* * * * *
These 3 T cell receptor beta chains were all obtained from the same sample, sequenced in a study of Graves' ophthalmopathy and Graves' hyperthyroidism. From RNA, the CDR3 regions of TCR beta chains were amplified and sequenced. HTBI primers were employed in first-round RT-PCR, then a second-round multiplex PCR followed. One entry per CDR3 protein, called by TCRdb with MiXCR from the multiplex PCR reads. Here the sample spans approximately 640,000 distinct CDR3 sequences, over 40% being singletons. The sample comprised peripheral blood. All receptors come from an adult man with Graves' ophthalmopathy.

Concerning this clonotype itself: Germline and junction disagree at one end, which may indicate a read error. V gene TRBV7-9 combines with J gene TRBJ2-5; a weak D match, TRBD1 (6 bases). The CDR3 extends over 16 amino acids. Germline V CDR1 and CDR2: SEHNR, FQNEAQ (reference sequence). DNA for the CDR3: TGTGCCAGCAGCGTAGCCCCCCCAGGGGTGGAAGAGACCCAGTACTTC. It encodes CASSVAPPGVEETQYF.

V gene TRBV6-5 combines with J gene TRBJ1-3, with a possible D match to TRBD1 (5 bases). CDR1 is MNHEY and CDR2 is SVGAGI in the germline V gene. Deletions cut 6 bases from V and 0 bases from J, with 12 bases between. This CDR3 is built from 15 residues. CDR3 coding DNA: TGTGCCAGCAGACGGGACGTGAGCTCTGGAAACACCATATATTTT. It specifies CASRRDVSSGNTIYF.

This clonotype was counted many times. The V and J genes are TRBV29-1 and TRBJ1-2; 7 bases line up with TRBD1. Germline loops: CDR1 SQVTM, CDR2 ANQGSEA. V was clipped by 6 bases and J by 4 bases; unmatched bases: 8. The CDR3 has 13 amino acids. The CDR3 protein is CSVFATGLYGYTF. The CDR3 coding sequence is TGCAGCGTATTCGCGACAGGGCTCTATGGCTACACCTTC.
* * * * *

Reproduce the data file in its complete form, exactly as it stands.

These 3 T cell receptor beta chains were all obtained from the same sample, sequenced in a study of Graves' ophthalmopathy and Graves' hyperthyroidism. From RNA, the CDR3 regions of TCR beta chains were amplified and sequenced. HTBI primers were employed in first-round RT-PCR, then a second-round multiplex PCR followed. One entry per CDR3 protein, called by TCRdb with MiXCR from the multiplex PCR reads. Here the sample spans approximately 640,000 distinct CDR3 sequences, over 40% being singletons. The sample comprised peripheral blood. All receptors come from an adult man with Graves' ophthalmopathy.

Concerning this clonotype itself: Germline and junction disagree at one end, which may indicate a read error. V gene TRBV7-9 combines with J gene TRBJ2-5; a weak D match, TRBD1 (6 bases). The CDR3 extends over 16 amino acids. Germline V CDR1 and CDR2: SEHNR, FQNEAQ (reference sequence). DNA for the CDR3: TGTGCCAGCAGCGTAGCCCCCCCAGGGGTGGAAGAGACCCAGTACTTC. It encodes CASSVAPPGVEETQYF.

V gene TRBV6-5 combines with J gene TRBJ1-3, with a possible D match to TRBD1 (5 bases). CDR1 is MNHEY and CDR2 is SVGAGI in the germline V gene. Deletions cut 6 bases from V and 0 bases from J, with 12 bases between. This CDR3 is built from 15 residues. CDR3 coding DNA: TGTGCCAGCAGACGGGACGTGAGCTCTGGAAACACCATATATTTT. It specifies CASRRDVSSGNTIYF.

This clonotype was counted many times. The V and J genes are TRBV29-1 and TRBJ1-2; 7 bases line up with TRBD1. Germline loops: CDR1 SQVTM, CDR2 ANQGSEA. V was clipped by 6 bases and J by 4 bases; unmatched bases: 8. The CDR3 has 13 amino acids. The CDR3 protein is CSVFATGLYGYTF. The CDR3 coding sequence is TGCAGCGTATTCGCGACAGGGCTCTATGGCTACACCTTC.